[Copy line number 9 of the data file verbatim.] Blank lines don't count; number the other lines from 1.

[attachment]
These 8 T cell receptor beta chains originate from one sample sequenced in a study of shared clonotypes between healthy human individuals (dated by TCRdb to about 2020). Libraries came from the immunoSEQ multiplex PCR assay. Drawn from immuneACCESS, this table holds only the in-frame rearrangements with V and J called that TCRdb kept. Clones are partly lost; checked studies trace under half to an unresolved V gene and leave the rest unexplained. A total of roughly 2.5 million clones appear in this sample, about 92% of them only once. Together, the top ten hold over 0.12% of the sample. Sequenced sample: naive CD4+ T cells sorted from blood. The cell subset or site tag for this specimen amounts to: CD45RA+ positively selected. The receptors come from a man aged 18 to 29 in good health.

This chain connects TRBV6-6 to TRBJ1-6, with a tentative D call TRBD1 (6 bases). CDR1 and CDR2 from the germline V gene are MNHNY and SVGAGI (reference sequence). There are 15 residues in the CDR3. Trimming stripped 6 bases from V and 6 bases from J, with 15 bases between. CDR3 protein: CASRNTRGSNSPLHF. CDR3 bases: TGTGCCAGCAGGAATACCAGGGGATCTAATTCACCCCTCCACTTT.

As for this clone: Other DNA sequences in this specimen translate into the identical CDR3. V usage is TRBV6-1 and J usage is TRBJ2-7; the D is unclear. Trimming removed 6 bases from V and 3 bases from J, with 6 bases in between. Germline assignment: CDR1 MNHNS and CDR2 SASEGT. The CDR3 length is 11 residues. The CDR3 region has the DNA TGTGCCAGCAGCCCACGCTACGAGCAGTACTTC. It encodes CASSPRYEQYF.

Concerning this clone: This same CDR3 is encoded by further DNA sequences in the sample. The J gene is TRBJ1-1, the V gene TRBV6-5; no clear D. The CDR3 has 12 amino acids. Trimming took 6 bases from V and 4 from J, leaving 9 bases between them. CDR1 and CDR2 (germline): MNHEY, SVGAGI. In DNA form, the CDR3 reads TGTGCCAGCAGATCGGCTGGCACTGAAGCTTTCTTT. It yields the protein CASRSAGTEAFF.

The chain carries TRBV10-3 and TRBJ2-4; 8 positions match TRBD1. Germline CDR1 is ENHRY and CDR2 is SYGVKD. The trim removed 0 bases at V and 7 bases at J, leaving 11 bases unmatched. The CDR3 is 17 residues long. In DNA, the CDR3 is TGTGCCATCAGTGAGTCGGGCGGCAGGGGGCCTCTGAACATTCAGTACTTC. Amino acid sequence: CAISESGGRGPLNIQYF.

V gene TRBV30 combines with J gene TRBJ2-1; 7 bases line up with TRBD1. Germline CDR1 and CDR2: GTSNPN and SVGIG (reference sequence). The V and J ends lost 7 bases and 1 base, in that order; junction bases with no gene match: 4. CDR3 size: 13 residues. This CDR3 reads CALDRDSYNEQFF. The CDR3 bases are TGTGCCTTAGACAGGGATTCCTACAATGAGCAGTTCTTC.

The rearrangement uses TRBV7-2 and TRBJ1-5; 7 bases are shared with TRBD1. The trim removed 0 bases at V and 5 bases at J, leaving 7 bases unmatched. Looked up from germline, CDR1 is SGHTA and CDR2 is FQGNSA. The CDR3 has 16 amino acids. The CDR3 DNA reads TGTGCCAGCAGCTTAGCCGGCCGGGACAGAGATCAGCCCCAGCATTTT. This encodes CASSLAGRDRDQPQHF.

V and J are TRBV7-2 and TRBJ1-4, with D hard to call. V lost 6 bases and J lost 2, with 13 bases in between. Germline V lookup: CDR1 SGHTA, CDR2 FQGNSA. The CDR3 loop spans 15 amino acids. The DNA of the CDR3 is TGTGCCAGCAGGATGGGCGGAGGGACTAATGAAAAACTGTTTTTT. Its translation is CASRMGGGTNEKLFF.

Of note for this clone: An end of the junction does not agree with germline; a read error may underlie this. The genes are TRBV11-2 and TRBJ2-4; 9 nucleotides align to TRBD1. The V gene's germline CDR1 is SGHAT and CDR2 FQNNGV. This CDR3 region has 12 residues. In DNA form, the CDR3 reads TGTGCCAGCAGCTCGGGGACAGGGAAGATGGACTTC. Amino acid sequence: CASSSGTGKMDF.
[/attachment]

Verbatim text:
Of note for this clone: An end of the junction does not agree with germline; a read error may underlie this. The genes are TRBV11-2 and TRBJ2-4; 9 nucleotides align to TRBD1. The V gene's germline CDR1 is SGHAT and CDR2 FQNNGV. This CDR3 region has 12 residues. In DNA form, the CDR3 reads TGTGCCAGCAGCTCGGGGACAGGGAAGATGGACTTC. Amino acid sequence: CASSSGTGKMDF.